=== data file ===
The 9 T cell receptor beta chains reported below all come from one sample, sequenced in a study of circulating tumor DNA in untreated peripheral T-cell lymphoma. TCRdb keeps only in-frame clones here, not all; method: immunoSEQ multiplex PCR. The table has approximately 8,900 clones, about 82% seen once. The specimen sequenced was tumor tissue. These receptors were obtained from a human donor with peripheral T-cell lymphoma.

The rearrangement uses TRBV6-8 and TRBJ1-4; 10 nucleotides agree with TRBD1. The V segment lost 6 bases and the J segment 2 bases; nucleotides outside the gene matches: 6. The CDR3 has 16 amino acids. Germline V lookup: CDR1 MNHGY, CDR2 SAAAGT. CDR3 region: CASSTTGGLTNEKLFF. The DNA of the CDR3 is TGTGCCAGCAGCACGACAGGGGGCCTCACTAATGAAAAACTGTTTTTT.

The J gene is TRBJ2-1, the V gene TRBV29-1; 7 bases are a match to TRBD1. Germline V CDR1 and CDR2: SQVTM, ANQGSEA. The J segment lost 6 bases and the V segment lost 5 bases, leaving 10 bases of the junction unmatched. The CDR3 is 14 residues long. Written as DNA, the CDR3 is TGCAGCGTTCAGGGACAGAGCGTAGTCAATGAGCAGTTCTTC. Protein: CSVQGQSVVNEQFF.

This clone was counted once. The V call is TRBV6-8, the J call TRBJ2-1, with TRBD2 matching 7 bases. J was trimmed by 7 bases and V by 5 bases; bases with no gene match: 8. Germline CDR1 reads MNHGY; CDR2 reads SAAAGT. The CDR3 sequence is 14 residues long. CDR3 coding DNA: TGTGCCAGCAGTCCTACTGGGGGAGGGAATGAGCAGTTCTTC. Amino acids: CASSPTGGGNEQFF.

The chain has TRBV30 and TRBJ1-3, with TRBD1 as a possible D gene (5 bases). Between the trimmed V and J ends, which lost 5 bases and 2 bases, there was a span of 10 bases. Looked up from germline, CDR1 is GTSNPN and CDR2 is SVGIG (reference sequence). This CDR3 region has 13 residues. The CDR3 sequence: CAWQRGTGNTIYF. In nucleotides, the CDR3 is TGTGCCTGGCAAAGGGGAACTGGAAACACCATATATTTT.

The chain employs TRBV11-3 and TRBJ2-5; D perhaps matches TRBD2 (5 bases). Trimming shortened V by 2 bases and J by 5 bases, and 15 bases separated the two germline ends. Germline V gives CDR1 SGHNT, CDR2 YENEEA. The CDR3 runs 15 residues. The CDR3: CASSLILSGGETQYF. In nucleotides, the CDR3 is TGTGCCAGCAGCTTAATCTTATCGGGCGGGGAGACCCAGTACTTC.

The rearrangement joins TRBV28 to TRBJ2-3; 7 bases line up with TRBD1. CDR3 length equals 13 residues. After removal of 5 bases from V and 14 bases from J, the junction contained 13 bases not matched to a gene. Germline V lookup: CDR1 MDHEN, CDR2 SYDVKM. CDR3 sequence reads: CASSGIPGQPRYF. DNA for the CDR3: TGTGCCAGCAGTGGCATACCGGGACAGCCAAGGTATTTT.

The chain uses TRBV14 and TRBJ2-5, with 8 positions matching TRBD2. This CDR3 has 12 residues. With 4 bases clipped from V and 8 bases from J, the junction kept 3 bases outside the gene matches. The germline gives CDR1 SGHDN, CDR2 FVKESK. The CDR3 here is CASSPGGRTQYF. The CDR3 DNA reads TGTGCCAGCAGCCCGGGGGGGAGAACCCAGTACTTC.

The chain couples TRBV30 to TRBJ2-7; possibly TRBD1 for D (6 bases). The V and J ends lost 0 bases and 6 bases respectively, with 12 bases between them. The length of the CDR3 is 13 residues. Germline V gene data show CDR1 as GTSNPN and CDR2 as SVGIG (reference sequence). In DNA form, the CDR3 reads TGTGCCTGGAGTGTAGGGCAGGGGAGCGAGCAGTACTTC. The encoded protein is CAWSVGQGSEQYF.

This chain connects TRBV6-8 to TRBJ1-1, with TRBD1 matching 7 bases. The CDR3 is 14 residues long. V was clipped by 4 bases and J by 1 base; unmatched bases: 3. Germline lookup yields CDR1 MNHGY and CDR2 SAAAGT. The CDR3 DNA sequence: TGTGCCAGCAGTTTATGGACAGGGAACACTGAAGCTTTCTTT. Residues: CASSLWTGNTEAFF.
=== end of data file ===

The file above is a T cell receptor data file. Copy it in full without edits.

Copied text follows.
The 9 T cell receptor beta chains reported below all come from one sample, sequenced in a study of circulating tumor DNA in untreated peripheral T-cell lymphoma. TCRdb keeps only in-frame clones here, not all; method: immunoSEQ multiplex PCR. The table has approximately 8,900 clones, about 82% seen once. The specimen sequenced was tumor tissue. These receptors were obtained from a human donor with peripheral T-cell lymphoma.

The rearrangement uses TRBV6-8 and TRBJ1-4; 10 nucleotides agree with TRBD1. The V segment lost 6 bases and the J segment 2 bases; nucleotides outside the gene matches: 6. The CDR3 has 16 amino acids. Germline V lookup: CDR1 MNHGY, CDR2 SAAAGT. CDR3 region: CASSTTGGLTNEKLFF. The DNA of the CDR3 is TGTGCCAGCAGCACGACAGGGGGCCTCACTAATGAAAAACTGTTTTTT.

The J gene is TRBJ2-1, the V gene TRBV29-1; 7 bases are a match to TRBD1. Germline V CDR1 and CDR2: SQVTM, ANQGSEA. The J segment lost 6 bases and the V segment lost 5 bases, leaving 10 bases of the junction unmatched. The CDR3 is 14 residues long. Written as DNA, the CDR3 is TGCAGCGTTCAGGGACAGAGCGTAGTCAATGAGCAGTTCTTC. Protein: CSVQGQSVVNEQFF.

This clone was counted once. The V call is TRBV6-8, the J call TRBJ2-1, with TRBD2 matching 7 bases. J was trimmed by 7 bases and V by 5 bases; bases with no gene match: 8. Germline CDR1 reads MNHGY; CDR2 reads SAAAGT. The CDR3 sequence is 14 residues long. CDR3 coding DNA: TGTGCCAGCAGTCCTACTGGGGGAGGGAATGAGCAGTTCTTC. Amino acids: CASSPTGGGNEQFF.

The chain has TRBV30 and TRBJ1-3, with TRBD1 as a possible D gene (5 bases). Between the trimmed V and J ends, which lost 5 bases and 2 bases, there was a span of 10 bases. Looked up from germline, CDR1 is GTSNPN and CDR2 is SVGIG (reference sequence). This CDR3 region has 13 residues. The CDR3 sequence: CAWQRGTGNTIYF. In nucleotides, the CDR3 is TGTGCCTGGCAAAGGGGAACTGGAAACACCATATATTTT.

The chain employs TRBV11-3 and TRBJ2-5; D perhaps matches TRBD2 (5 bases). Trimming shortened V by 2 bases and J by 5 bases, and 15 bases separated the two germline ends. Germline V gives CDR1 SGHNT, CDR2 YENEEA. The CDR3 runs 15 residues. The CDR3: CASSLILSGGETQYF. In nucleotides, the CDR3 is TGTGCCAGCAGCTTAATCTTATCGGGCGGGGAGACCCAGTACTTC.

The rearrangement joins TRBV28 to TRBJ2-3; 7 bases line up with TRBD1. CDR3 length equals 13 residues. After removal of 5 bases from V and 14 bases from J, the junction contained 13 bases not matched to a gene. Germline V lookup: CDR1 MDHEN, CDR2 SYDVKM. CDR3 sequence reads: CASSGIPGQPRYF. DNA for the CDR3: TGTGCCAGCAGTGGCATACCGGGACAGCCAAGGTATTTT.

The chain uses TRBV14 and TRBJ2-5, with 8 positions matching TRBD2. This CDR3 has 12 residues. With 4 bases clipped from V and 8 bases from J, the junction kept 3 bases outside the gene matches. The germline gives CDR1 SGHDN, CDR2 FVKESK. The CDR3 here is CASSPGGRTQYF. The CDR3 DNA reads TGTGCCAGCAGCCCGGGGGGGAGAACCCAGTACTTC.

The chain couples TRBV30 to TRBJ2-7; possibly TRBD1 for D (6 bases). The V and J ends lost 0 bases and 6 bases respectively, with 12 bases between them. The length of the CDR3 is 13 residues. Germline V gene data show CDR1 as GTSNPN and CDR2 as SVGIG (reference sequence). In DNA form, the CDR3 reads TGTGCCTGGAGTGTAGGGCAGGGGAGCGAGCAGTACTTC. The encoded protein is CAWSVGQGSEQYF.

This chain connects TRBV6-8 to TRBJ1-1, with TRBD1 matching 7 bases. The CDR3 is 14 residues long. V was clipped by 4 bases and J by 1 base; unmatched bases: 3. Germline lookup yields CDR1 MNHGY and CDR2 SAAAGT. The CDR3 DNA sequence: TGTGCCAGCAGTTTATGGACAGGGAACACTGAAGCTTTCTTT. Residues: CASSLWTGNTEAFF.